Category Archives: batting

Turn of the century projects

The 21st century, that is….

I’ve been busy dividing my time between several fairly old projects, ones that I started back in the late 1990s/early 2000s when I was brand new to quilting. The guilt about having so many UFOs in the closet, combined with the realization that I have fewer days ahead of me than behind, has spurred me into action.

First, though, here’s the sweater quilt, although it probably doesn’t fit the legal definition of a quilt since there is no batting—just a top and a flannel back.

I’m hand stitching the two layers together and it’s now more than two-thirds finished. My poor little paper pounce pattern is looking so abused, I hope it holds out so I don’t have to make another one.

Because the two layers are so bulky, my hands can only push the needle in and out for so long before they need a rest. I’m averaging about four rows a week, factoring in both hand fatigue and the monotonous nature of a running stitch.

I’m fortunate enough to have a sewing space where I can leave the sweater quilt draped on the cutting table, so it’s ready to work on whenever I am. Sometimes I’ll add a few stitches if I’m just walking by on my way to doing something else. Those little bits of stitching are adding up to a whole lot!

In February, I pulled out an unfinished Aunt Grace Christmas top I had made around the turn of the century—gosh, it feels weird to say that! I don’t remember the exact year, but Eric, now 23, must’ve been around six or seven at the time. I quilted it, made the binding and stitched it to the quilt. I still have to hand sew the binding to the back, but it’s almost done—yay!

Matching those tiny stripes took an entire evening, but I would have lost sleep had they not been.

Continuing with a variety of tasks to avoid boredom, I also decided to quilt a fall themed wall hanging I had made, again, around the turn of the century. To avoid cutting into a bed-sized batt for a twinky little 32 x 32 piece, I spliced together three batting scraps the old fashioned way, with curved piecing and a herringbone stitch.

It was a pain, but supposedly, the curves help to better disguise the splicing as opposed to the break line or ridge that could appear if done with a single, straight cut.

Lately, I’ve been machine quilting a single maple leaf motif to the rail fence blocks in a medium sized wall hanging begun in the early 2000s.

Here’s the layout:

The amount of quilting I’ve planned for this one seems disproportionate to its size, but I’m not sure where I would eliminate any, so I push on.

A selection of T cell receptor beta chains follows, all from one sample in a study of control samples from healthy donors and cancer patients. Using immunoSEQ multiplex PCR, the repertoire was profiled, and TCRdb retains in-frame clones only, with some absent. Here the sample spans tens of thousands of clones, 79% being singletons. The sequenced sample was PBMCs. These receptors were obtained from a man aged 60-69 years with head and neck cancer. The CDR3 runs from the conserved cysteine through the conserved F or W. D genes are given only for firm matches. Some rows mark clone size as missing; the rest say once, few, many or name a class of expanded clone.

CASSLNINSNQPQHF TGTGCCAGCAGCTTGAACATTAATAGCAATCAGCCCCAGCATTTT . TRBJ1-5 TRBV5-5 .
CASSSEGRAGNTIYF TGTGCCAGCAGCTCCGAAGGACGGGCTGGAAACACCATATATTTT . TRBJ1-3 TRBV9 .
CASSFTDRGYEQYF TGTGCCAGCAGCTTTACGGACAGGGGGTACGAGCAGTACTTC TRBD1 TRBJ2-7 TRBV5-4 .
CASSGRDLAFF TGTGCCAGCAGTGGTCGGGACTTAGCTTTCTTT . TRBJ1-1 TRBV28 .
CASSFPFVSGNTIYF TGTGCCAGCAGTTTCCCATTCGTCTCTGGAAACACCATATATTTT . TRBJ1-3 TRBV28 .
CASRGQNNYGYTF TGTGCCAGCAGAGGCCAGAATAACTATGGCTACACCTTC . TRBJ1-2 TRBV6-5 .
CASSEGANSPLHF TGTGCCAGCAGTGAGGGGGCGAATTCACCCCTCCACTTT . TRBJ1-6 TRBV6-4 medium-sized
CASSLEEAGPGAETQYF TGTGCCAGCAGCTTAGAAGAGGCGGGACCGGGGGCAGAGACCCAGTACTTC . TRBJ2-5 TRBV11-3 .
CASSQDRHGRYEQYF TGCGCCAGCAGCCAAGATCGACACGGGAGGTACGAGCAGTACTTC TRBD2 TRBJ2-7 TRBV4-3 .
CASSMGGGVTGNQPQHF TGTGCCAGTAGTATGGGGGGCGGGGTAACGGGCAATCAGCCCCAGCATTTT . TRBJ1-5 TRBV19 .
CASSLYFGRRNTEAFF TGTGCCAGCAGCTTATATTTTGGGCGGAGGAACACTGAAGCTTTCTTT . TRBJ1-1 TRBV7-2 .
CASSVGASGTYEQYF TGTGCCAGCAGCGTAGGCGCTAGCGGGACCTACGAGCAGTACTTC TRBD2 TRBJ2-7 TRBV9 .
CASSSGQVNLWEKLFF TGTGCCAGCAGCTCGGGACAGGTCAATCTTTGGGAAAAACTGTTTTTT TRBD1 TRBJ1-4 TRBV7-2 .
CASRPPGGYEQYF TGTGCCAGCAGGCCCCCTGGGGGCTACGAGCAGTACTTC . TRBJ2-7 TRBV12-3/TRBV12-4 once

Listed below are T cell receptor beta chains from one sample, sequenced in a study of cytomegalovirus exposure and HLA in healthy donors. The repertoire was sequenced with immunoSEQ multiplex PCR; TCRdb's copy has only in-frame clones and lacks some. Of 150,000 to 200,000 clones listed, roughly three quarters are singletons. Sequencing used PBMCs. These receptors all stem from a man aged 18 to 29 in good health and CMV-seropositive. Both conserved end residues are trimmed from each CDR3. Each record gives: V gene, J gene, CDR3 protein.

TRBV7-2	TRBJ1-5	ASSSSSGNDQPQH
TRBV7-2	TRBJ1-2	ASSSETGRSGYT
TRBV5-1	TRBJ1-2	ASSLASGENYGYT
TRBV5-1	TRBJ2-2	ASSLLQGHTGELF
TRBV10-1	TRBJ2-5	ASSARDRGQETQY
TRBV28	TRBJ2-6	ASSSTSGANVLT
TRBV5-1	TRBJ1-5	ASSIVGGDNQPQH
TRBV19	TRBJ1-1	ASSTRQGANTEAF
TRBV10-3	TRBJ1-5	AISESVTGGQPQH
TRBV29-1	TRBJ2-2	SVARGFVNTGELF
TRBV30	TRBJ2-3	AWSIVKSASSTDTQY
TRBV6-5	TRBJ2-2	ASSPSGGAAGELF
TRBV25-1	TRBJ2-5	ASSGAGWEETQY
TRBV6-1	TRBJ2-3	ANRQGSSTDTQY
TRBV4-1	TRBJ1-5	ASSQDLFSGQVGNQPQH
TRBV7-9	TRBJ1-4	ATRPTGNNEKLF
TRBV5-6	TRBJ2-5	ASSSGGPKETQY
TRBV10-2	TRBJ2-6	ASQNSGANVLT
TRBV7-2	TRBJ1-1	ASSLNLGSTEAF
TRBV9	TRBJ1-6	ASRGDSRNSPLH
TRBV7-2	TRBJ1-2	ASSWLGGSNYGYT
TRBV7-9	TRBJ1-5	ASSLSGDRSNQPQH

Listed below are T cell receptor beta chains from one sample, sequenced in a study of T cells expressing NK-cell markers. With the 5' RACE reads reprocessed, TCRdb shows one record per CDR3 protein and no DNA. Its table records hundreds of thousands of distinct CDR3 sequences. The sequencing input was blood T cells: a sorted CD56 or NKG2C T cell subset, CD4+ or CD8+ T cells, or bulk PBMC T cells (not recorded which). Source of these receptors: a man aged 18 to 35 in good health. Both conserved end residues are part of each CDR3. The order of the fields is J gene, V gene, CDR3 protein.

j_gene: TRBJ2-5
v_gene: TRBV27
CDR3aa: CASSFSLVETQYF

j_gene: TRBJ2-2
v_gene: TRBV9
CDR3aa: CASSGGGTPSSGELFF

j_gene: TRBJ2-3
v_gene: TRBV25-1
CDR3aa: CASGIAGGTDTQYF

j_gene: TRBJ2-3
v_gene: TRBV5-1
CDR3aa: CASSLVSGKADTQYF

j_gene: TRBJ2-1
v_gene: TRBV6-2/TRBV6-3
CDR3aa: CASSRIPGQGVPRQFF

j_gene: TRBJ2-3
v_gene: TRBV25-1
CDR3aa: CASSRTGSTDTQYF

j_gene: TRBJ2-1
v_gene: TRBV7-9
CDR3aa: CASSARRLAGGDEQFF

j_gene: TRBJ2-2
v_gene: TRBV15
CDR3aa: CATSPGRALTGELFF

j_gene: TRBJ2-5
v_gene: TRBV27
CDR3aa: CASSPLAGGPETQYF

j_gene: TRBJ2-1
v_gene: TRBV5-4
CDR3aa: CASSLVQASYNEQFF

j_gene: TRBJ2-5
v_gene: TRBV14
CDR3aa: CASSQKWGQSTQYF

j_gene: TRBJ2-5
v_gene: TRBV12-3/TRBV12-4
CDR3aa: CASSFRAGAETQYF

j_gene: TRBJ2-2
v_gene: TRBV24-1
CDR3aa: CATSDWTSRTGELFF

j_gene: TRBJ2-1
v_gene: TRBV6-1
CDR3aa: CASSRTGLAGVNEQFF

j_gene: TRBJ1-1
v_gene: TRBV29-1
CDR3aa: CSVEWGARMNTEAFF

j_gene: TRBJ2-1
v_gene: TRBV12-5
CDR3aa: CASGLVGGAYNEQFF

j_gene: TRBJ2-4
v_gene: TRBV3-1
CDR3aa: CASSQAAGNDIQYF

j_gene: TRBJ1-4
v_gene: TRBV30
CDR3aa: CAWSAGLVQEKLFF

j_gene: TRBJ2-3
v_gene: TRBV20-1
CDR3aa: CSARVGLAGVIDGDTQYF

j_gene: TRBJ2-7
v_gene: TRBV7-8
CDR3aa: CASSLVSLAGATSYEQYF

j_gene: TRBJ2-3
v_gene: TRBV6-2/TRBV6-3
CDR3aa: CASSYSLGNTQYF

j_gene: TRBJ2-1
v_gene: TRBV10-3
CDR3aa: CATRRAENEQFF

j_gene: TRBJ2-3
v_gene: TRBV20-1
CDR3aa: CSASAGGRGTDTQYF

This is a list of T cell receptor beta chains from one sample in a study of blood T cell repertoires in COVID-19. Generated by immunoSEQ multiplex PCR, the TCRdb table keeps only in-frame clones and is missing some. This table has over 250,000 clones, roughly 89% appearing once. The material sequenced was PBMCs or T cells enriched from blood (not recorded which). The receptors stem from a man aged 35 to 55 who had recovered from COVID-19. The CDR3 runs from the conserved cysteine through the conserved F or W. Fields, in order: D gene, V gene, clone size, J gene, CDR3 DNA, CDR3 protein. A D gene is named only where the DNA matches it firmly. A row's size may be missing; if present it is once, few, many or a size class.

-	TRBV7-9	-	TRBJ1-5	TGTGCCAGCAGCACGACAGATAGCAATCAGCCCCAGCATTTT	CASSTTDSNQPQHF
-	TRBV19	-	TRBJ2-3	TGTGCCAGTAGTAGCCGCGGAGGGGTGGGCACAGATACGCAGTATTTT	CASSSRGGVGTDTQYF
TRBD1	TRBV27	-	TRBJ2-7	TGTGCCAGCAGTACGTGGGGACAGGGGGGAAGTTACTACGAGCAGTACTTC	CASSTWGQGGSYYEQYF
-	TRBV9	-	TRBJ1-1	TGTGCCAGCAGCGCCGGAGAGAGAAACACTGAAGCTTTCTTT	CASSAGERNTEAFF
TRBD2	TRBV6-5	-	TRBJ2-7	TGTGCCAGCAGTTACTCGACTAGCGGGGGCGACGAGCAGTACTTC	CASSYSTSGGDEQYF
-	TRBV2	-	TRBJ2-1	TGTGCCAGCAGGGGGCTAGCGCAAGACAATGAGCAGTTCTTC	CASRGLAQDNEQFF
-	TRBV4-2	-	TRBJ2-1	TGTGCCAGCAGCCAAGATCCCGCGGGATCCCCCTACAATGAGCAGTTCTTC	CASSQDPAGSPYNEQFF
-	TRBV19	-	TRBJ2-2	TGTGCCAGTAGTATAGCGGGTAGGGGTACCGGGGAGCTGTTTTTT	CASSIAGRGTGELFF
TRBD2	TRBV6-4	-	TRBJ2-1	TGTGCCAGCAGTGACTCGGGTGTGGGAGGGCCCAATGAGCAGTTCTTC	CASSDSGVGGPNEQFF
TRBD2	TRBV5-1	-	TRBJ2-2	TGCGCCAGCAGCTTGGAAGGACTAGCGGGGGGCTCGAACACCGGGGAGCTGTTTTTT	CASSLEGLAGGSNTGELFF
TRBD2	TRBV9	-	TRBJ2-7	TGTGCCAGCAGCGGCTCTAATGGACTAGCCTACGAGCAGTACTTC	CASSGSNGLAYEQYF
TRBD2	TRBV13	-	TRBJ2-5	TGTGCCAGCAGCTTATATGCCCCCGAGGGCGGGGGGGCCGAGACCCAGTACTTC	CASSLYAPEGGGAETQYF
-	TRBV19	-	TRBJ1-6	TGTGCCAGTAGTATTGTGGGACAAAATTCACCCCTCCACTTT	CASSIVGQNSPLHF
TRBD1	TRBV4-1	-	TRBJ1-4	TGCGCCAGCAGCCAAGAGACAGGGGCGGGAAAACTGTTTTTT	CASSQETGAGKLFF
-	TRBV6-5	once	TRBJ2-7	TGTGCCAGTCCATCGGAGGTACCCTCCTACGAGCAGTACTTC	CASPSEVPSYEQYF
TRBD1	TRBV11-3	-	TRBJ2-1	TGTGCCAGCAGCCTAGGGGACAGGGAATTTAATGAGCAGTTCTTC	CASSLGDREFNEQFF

The border is all sized and ready to go, but I cannot figure out how to quilt the tree blocks, despite having more than a decade to figure it out. In the meantime, I’m open to suggestions.

That’s all for now. I’d better get back to it.

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I put batting in the washing machine

I’m so excited to be done putting the binding on Railroad Ties. Aside from the obvious reason of DONE, the other reason is because I’ve been wanting to whack off one of the two prime sections of excess batting from it to use for the Christmas table runner,

table runner

and I finally did so yesterday when I trimmed the quilt.

However, once I got one of the pieces in my hands, I was a bit surprised to see how dirty it had gotten—ROSS!  Did you clean your guitar with this?

Seriously, it’s been sitting around waiting to be quilted for about one and a half years, picked up and moved here, there and everywhere—so no wonder. So yesterday, I did something that would send some quilters I know into cardiac arrest: I washed it!

The batting is Hobbs Heirloom bleached 100% cotton and it says right on the package that you can pre-wash it.

batting prewash text

The washer settings I used included:

  • ultra hand wash
  • low spin
  • short cycle
  • warm/cold

The dryer settings included:

  • short cycle
  • low heat

I took the batting out after about five minutes and spread it out on the bed to finish air-drying. As a result, there was barely any lint in the lint screen when I pulled it out—probably a good thing.

Instead of regular detergent, I used about ¼ teaspoon of sodium lauryl sulfate (akin to Orvus Paste).

One thing I should have done was measure it before and after to check the shrinkage amount, but I didn’t because, well, I just didn’t feel like it this time.

Now that it’s all nice, bright, and squeaky clean, I can get ready to show you my quilting plan for the table runner.

In the meantime, it snowed Monday night and I have a couple photos to share with you.

This is the snow-laden Colorado blue spruce in our back yard. It’s the only tree growing in the nutrient-deficient clay upon which our house sits.

snow tree

When I saw all the snow piled up on the patio table, I ran for the yardstick to measure how much: 12 inches. It sure doesn’t feel like April, but if this is what it takes to accumulate moisture in a dry climate like Colorado’s, bring it on.

snow table

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